It’s been a while since Tom Bihn released the original Synapse backpack. I liked it very much except that it does tend to look a little silly on a big guy like me, and sometimes it’s just a bit too small to hold the things I want to bring along. Apparently I am not the only one who has said that, which led Tom to design a bigger version of the Synapse, called the Synapse 25. The original Synapse is still being made, and is now called the Synapse 19.
The Synapse 25 is 30 percent bigger than the Synapse 19, and it looks a lot better on my back than the Synapse 19 did. Tom hasn’t just taken the original design and made it bigger, he redesigned parts of the pack so that it would work more efficiently with the newer, larger design. For example, the water bottle pocket used to go the whole length of the pack, but now it only goes to the top of the bottom compartment. If that feature had remained the same as on smaller version, then you’d have to dig deeper in the bag to extract your water bottle. This had the side benefit of making that bottom compartment larger than it would have been if he just made the over all design larger.
Tom also has attachments in this pack to add a Cache on Rails for carrying a iPad, MacBook Air, MacBook Pro or MacBook Pro Retina. I was sent the Cache on Rails for the 11 inch MacBook Air, which I use to carry my Asus EeePad Transformer. The Cache on Rails is made of neoprene; it has two rails on the back which are straps of fabric, and these rails attach the Cache on Rails to the pack. This easily allows the Cache to slide out, leaving the rest of your bag’s contents in place. This also allows this pack to be checkpoint-friendly, because you can leave your laptop or iPad in the cache and attached to the bag as it goes through the x-ray machine. My only concern with doing this is that were you to have things in your bag that were sitting close to the top, they could spill out as it goes down the conveyor.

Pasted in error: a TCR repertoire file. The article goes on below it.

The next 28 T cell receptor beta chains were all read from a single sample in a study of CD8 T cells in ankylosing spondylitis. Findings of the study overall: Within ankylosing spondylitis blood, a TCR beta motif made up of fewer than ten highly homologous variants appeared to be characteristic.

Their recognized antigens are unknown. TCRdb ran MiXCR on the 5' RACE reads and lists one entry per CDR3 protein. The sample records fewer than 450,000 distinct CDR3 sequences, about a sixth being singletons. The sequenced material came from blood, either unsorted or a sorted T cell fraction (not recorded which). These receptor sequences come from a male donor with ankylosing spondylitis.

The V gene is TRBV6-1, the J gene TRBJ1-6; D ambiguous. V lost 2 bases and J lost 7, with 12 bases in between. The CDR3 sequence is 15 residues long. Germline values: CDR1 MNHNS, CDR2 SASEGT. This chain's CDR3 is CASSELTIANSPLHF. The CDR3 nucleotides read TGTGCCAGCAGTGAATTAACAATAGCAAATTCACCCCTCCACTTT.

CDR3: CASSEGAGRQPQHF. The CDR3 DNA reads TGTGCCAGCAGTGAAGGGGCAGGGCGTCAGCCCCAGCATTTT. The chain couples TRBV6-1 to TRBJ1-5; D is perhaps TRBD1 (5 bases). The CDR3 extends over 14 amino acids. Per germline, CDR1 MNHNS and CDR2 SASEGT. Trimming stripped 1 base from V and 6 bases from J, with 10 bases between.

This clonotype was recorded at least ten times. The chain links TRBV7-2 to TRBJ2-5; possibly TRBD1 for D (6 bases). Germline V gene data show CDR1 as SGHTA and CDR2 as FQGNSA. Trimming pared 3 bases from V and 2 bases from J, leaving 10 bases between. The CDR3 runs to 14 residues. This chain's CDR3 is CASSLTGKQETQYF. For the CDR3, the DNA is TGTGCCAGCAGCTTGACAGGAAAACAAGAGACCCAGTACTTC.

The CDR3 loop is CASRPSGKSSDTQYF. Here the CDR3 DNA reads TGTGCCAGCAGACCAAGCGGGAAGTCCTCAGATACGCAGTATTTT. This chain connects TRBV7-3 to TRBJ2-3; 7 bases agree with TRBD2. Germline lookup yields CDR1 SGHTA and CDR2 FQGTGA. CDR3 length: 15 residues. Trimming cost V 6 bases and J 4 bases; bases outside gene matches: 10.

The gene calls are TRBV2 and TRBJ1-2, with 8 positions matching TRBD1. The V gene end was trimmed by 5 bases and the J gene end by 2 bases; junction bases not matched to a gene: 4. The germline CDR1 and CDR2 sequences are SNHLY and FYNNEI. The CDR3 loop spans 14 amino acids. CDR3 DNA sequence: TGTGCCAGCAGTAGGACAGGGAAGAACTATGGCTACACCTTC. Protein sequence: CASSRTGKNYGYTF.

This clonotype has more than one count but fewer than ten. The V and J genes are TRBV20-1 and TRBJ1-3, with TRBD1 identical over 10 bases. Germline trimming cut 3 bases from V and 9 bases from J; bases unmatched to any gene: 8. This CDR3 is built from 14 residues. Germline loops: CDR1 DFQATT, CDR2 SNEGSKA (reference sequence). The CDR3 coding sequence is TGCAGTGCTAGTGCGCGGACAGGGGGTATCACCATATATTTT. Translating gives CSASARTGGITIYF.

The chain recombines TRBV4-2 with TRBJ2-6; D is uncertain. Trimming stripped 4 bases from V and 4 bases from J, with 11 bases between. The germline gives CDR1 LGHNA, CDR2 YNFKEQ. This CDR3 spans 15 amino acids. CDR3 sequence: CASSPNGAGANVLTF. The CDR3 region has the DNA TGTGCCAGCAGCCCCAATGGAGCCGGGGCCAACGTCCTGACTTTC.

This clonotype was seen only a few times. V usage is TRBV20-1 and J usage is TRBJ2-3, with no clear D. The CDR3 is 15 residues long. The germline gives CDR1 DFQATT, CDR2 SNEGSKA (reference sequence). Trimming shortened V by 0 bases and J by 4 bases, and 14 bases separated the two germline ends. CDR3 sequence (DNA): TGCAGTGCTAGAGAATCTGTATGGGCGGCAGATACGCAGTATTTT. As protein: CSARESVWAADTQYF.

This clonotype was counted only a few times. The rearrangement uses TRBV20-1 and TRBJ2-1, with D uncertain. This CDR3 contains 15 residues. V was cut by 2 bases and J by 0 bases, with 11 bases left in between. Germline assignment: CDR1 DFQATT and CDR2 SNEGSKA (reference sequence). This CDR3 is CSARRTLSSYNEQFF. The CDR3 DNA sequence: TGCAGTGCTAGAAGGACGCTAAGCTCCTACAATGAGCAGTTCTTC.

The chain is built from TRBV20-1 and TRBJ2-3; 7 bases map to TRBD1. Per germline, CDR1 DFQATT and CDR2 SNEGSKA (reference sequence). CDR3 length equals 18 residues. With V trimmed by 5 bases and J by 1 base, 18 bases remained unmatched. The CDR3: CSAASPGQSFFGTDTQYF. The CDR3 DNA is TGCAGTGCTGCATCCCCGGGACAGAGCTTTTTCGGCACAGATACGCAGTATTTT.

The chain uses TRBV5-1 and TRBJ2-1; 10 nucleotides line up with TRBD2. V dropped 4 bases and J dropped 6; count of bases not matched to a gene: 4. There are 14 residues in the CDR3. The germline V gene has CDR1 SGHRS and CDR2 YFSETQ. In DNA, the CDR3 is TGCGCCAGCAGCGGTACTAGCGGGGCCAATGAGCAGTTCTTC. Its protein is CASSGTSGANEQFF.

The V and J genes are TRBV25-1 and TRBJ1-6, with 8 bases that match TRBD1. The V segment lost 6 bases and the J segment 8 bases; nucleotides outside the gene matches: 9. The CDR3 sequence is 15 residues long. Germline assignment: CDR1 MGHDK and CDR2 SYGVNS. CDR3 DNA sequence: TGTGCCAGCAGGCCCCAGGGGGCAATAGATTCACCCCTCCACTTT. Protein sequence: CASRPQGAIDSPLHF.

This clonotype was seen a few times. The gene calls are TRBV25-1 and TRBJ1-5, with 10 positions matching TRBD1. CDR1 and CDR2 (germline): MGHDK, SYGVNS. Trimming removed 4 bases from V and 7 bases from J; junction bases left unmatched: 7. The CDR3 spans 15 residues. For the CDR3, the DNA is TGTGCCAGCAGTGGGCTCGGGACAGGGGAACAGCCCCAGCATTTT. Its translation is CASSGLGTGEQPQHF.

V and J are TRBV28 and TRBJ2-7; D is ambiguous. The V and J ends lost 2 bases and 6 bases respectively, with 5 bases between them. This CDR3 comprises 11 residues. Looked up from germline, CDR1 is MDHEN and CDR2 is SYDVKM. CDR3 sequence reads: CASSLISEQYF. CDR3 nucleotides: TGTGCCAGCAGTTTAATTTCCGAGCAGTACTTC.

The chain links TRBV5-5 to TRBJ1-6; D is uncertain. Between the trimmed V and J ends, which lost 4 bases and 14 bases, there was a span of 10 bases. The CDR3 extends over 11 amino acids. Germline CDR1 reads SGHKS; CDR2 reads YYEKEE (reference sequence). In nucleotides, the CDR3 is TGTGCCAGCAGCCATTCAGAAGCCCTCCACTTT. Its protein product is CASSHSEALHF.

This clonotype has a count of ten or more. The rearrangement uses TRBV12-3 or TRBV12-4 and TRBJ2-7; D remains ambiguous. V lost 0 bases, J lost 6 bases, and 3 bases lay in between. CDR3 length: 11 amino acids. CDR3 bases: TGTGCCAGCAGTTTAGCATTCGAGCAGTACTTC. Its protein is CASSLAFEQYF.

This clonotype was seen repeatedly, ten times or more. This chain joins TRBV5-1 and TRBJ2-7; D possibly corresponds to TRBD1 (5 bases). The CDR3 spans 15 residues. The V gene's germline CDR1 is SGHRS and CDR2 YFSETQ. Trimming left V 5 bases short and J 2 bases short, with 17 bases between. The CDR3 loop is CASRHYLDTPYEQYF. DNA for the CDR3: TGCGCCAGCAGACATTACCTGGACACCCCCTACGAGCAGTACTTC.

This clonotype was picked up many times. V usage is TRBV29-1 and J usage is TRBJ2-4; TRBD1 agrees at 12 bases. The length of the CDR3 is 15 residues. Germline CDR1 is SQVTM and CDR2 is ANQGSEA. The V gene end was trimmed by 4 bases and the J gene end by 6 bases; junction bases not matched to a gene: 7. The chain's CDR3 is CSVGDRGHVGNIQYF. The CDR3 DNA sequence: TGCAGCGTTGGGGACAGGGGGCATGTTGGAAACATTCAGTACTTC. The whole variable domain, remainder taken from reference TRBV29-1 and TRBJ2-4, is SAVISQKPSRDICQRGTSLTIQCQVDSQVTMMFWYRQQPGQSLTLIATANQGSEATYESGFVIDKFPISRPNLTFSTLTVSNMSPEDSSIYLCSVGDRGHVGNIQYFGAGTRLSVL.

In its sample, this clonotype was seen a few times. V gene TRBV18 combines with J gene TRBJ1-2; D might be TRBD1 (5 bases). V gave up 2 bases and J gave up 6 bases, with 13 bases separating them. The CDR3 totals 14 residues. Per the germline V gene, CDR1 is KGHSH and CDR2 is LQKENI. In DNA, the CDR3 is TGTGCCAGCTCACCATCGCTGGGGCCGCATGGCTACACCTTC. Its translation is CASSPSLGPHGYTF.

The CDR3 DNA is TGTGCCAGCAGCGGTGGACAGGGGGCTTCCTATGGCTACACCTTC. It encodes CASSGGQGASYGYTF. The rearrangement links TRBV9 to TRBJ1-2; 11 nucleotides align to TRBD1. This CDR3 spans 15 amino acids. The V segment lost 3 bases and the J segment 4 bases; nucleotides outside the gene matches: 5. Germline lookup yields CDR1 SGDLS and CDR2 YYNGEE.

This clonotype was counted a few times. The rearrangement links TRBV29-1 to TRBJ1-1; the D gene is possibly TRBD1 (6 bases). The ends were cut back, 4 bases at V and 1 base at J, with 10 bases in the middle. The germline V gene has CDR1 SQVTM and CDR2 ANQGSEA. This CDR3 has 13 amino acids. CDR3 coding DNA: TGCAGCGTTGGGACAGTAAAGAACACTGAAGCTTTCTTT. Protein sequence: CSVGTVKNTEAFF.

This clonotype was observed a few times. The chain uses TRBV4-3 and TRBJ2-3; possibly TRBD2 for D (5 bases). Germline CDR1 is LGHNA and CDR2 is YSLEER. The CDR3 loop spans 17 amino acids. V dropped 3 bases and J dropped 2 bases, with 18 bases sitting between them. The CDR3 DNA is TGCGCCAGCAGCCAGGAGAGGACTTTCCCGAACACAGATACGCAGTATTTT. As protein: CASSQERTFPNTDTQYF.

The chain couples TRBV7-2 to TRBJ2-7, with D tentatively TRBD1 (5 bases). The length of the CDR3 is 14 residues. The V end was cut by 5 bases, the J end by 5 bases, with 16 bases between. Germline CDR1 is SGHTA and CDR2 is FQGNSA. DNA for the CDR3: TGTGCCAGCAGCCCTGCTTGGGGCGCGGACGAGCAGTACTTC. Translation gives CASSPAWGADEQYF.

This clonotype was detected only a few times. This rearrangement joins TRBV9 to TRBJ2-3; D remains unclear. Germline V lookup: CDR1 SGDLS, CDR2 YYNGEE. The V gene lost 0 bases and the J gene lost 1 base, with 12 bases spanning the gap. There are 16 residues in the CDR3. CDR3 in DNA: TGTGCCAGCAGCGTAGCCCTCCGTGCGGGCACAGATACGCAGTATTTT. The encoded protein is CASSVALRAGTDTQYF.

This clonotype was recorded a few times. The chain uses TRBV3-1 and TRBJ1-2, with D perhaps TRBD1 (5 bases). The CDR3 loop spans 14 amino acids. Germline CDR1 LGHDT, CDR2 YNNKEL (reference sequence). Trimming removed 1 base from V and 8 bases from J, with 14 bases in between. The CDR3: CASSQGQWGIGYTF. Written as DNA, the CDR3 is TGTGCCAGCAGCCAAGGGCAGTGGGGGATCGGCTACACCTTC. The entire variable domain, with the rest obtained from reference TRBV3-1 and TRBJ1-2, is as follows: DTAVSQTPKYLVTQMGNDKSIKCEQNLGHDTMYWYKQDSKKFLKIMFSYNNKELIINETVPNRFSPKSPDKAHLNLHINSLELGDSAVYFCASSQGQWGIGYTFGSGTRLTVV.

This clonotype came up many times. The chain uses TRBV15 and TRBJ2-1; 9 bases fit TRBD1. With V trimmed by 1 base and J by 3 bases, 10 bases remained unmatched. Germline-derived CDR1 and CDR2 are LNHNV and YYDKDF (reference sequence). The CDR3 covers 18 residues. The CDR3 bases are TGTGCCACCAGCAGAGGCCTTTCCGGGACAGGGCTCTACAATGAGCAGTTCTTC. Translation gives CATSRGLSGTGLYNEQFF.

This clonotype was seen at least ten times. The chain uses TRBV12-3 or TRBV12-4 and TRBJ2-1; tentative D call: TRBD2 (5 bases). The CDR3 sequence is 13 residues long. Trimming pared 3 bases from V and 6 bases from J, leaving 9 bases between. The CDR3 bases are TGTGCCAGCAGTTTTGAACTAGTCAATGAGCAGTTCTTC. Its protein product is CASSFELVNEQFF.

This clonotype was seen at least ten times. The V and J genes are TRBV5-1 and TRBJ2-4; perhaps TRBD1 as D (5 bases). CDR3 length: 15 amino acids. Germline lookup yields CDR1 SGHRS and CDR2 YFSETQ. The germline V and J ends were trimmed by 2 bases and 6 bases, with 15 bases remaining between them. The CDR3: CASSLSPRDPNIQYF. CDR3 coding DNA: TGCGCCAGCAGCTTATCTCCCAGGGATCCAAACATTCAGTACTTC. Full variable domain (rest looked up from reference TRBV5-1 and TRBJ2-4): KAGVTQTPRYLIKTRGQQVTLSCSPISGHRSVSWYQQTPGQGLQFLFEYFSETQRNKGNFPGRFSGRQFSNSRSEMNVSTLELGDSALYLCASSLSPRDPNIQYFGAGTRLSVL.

The only 15″ laptop that appears to fit with the rails system is a 15″ MacBook Pro; with that said, I tried to fit my Dell XPS 15 in the Synapse 25, and it did fit. You could try using the cache for the 15″ MacBook with your 15″ laptop and see if it works for you. If not, then some other sleeve should be used for padding while carrying it in the Synapse 25, as the backpack itself has built-in no padding for any device.
The Synapse 25 has a sternum strap and a waist strap along, with the normal backpack straps, just like the 19. I was sent the whistle sternum strap half. This replaces half of the sternum strap hardware, and it adds an integrated whistle in the strap. When the pack is worn, all you have to do is bend your head down to get to the whistle without removing the pack. This would be a great way to get attention quickly.
I was also sent a Guardian Dual function light in red. This light will light up or flash, depending upon which side of the battery is up. This light clips on to the strap, and it makes you more visible when you are hiking near a road at night by using the flashing function. The steady light in red can be handy for astronomers in the field, as it keeps eyes from being dilated and thereby affecting night vision. For non-astronomers, you can get the Guardian with a clear lens so it will function, more or less, as a hands free flashlight.
What is still the same
Tom continues to use the durable 1000 denier Cordura® nylon or ultralight 400d Dyneema®/420d nylon ripstop fabric on the exterior, with the interior being lined with 200 denier Japanese Dyneema®/nylon ripstop fabric. I have yet to have one bag or backpack from Tom Bihn tear. My Aeronaut has been through two owners and many camp-outs, and it still looks brand new. My wife took the Synapse 19 off my hands when I was done with it, and she carries it everywhere; other needing an occasional cleaning, it still looks great.
This is a testament to the quality of all Tom Bihn bags and backpacks. They may sound expensive, but when you come to realize that they will outlast any bag you might already own, you’ll find that it’s worth the extra money. If you buy a new Tom Bihn backpack or messenger bag for your next laptop purchase, I have no doubt that the bag will not only outlast the laptop you carry inside it, but the bag will still look pretty good well after your laptop has seen better days.